The day after Governor Jodi Rell delivered her budget address to the legislature and the state, the reviews began drifting in.
Quasi-socialist mayor of New Haven John DeStefano thought, "It was very powerful. It touched a lot of the right bases."
Other Democrats said the plan was under funded by some $3 billion. Majority Leader Martin Looney of New Haven said, "It's another partial deficit-mitigation plan, rather than a comprehensive budget, and John Geragosian of New Britain said, “It punts to the legislature the politically hard work. It is a partial effort, but it is not a serious effort."
Don Williams, President Pro Tem of the senate, sniffed at the plan and cautioned that it may not meet the fairness test. "As we go forward in the coming days and hours and hold the budget up to the light, it's got to pass the fairness test”said Williams, a canned response. Among Democrats, “fairness” is unrelated to equity; it is simply a command barked at the dogs to bite the leg of a millionaire.
Republicans were in an ebullient mood. Republican Party Chairman Chris Healy gushed, “"I'm thrilled with this, to be honest. I can sell this. I can defend this any day. And there is no tax increase across the board, which is also a home run."
Even fiscally conservative Republicans who previously had locked horns with Rell on matters of principle and strategy dusted off their compliments. House Minority Leader Lawrence F. Cafero of Norwalk said, "She is a regular, down-to-earth person. That's always been her strength." And Senate Minority Leader John McKinney of Fairfield managed to squeeze in a reference to President Barack Obama, now playing FDR in the Washington beltway.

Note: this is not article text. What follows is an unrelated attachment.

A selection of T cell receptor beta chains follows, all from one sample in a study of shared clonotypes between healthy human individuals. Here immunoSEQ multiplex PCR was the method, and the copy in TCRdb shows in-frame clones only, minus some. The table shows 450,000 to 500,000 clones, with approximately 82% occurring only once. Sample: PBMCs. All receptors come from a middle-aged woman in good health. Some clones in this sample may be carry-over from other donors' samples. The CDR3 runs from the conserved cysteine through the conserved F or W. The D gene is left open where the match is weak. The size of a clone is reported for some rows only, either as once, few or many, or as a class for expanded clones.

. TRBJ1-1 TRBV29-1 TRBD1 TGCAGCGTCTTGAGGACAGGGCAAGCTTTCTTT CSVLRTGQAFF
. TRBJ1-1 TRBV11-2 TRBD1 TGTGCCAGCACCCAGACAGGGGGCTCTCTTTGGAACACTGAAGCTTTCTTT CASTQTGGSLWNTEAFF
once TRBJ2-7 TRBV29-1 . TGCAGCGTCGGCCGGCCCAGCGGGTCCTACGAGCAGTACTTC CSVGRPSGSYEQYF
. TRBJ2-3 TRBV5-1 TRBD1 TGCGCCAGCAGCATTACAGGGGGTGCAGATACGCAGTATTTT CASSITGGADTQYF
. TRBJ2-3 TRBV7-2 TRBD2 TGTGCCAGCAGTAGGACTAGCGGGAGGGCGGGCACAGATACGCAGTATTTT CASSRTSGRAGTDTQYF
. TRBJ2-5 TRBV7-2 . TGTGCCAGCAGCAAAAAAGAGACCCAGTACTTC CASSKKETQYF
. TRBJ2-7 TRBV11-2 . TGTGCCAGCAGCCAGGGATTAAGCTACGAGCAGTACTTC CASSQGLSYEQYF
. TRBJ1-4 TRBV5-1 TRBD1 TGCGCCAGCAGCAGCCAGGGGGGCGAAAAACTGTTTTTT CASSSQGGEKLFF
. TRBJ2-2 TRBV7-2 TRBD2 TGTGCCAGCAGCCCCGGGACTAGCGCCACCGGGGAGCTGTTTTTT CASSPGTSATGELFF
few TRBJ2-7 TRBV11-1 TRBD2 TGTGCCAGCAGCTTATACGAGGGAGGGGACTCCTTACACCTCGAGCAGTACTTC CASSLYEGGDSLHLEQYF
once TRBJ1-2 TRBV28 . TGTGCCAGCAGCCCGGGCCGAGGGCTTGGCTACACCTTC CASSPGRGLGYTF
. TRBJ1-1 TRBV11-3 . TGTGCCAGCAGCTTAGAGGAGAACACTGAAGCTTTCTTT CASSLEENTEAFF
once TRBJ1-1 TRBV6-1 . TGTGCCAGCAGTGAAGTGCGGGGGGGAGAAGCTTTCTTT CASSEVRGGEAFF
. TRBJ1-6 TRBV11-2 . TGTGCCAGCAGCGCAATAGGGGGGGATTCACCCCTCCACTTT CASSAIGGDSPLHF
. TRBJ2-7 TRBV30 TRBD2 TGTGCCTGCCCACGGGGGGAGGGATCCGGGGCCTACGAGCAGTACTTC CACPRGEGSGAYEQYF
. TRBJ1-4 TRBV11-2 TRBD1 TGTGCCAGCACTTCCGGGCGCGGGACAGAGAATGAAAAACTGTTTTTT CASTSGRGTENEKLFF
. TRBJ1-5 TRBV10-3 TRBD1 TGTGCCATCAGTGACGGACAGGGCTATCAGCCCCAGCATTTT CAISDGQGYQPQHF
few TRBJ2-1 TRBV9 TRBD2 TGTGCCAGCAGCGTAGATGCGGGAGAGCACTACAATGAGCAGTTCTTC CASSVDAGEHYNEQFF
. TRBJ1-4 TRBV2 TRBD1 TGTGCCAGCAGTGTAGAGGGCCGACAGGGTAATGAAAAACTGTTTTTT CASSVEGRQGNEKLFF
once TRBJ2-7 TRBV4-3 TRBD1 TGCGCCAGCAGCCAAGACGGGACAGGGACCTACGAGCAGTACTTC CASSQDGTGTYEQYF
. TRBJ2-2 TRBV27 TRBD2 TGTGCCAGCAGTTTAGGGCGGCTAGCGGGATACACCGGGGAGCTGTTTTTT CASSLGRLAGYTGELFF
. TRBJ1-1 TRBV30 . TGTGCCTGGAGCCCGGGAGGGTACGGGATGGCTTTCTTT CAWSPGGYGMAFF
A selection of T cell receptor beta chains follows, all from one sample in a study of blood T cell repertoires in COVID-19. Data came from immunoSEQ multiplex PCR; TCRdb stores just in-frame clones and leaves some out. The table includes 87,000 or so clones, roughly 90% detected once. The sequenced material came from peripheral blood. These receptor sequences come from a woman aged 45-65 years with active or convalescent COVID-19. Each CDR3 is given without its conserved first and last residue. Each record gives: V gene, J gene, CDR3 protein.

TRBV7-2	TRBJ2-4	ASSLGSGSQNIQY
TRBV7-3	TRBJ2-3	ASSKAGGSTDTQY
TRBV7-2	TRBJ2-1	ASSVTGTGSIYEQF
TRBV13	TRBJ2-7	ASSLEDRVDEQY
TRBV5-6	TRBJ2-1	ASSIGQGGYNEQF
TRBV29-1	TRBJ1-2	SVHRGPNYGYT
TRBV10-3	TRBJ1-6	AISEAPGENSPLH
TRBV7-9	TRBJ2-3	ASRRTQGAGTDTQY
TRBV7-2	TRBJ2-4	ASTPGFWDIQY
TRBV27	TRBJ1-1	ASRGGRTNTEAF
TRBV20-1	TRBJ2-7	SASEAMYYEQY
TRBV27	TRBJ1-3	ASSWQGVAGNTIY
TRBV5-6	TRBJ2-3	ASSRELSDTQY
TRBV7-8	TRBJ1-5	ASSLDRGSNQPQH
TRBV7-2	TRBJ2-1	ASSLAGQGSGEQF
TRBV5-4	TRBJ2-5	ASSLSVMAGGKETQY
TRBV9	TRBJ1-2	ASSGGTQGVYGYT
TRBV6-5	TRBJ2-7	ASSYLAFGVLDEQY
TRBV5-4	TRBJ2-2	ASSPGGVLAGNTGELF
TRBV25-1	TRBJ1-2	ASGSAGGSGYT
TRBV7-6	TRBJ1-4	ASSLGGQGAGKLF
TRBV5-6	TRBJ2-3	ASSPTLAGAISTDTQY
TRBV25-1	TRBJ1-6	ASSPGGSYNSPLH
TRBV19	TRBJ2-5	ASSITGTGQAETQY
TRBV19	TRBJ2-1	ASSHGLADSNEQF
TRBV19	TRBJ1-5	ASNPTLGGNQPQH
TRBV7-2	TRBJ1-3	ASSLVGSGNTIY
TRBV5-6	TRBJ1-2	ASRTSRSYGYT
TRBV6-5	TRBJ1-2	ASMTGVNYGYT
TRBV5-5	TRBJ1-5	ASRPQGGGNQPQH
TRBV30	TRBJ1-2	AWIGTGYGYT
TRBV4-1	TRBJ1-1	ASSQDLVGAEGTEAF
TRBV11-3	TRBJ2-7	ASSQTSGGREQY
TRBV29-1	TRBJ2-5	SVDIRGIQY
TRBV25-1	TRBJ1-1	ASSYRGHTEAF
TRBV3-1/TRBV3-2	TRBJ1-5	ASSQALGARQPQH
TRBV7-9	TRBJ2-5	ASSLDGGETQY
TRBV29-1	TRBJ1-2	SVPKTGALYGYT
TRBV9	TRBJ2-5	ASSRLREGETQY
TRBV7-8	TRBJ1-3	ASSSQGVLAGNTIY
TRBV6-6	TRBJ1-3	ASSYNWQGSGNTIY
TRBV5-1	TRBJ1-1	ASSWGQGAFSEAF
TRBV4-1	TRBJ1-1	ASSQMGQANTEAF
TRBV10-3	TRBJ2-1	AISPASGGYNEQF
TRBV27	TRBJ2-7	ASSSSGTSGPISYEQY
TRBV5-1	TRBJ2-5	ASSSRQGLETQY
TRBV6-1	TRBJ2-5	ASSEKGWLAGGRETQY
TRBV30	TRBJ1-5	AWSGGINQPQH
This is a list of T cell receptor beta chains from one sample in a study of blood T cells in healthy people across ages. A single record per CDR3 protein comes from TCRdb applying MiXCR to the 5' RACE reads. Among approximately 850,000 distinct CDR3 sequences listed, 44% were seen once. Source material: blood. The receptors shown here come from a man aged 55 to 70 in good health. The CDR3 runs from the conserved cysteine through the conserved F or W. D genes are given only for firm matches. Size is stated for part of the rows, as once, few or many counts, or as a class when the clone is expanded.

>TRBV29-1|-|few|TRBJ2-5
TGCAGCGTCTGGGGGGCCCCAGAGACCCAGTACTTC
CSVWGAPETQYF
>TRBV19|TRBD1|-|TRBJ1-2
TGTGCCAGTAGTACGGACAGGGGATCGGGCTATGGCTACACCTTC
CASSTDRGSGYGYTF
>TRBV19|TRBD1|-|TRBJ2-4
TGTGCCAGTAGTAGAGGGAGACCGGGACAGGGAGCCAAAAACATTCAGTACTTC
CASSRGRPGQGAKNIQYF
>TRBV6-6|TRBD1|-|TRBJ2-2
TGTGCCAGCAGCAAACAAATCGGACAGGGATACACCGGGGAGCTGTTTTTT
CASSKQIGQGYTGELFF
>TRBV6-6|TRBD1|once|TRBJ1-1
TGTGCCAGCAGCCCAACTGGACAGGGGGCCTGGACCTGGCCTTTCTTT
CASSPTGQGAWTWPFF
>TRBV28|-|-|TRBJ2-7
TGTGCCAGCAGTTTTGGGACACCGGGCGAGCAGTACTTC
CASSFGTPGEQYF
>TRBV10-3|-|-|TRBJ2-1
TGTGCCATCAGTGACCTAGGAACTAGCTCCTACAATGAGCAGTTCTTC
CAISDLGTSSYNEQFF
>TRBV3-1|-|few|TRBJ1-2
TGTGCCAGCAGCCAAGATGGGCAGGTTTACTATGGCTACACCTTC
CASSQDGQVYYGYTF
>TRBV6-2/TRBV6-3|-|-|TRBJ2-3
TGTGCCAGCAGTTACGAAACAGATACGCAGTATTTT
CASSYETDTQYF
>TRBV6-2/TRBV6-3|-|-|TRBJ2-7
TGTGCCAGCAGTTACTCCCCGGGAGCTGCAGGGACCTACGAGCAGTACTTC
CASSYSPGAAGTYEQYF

Not an ideologue, Rell’s aversion to tax increases, McKinney said was based on economics -- not politics: "I don't think that is a Republican idea any longer. President Obama stands before the nation and says, 'We should not be raising taxes at this time.' So it doesn't make sense that it's good for President Obama and not good for Gov. Rell."
There were some rumblings on the conservative-libertarian Right as well. Lew Andrews, the Executive Director of the Yankee Institute, thought Rell had missed a golden opportunity to readjust the political playing field and make significant reforms adopted in other states that “could produce dramatic savings -- paying high school students to graduate early, identifying waste in Medicaid, using work-release programs to produce prison reform -- which she completely neglects. Instead, she [intends] to spend millions on a Connecticut version of Roosevelt's discredited WPA make-work program. This is a plan that puts already comfortable public employees ahead of distressed taxpayers.”
Recognizing rightly that every state mandate is a tax on municipalities, municipal officers were pleased that Rell’s plan eliminated some costly mandates, a quick and sure way to provide relief to over stressed town governments.
Cost saving measures within the executive department outlined in the governor’s plan include a more than cosmetic remake of departments.
All in all, not bad for a governor who does not have hanging about her the ivy that caresses the walls of Yale or Harvard. It will take the Brights some time to put the plan under a microscope and explode it.
And there is an unanswered question: In the past, under the direction of the governor’s chief aide Lisa Moody, Rell has been content to use her proposals as bargaining chips in huddles behind closed doors with Democrat leaders, and she had emerged from these claustrophobic mini-conferences with the gold fillings missing from her teeth.
It is not enough to propose measures; the governor must be willing to publicly campaign for her program. Abigail Adams, who once called Thomas Jefferson on the carpet for allowing others to defame her husband, would understand. The way ahead is full of battles, and there are some who believe Rell hasn’t the stomach to press her budget on the legislature by using her bully pulpit to rally support for her ideas.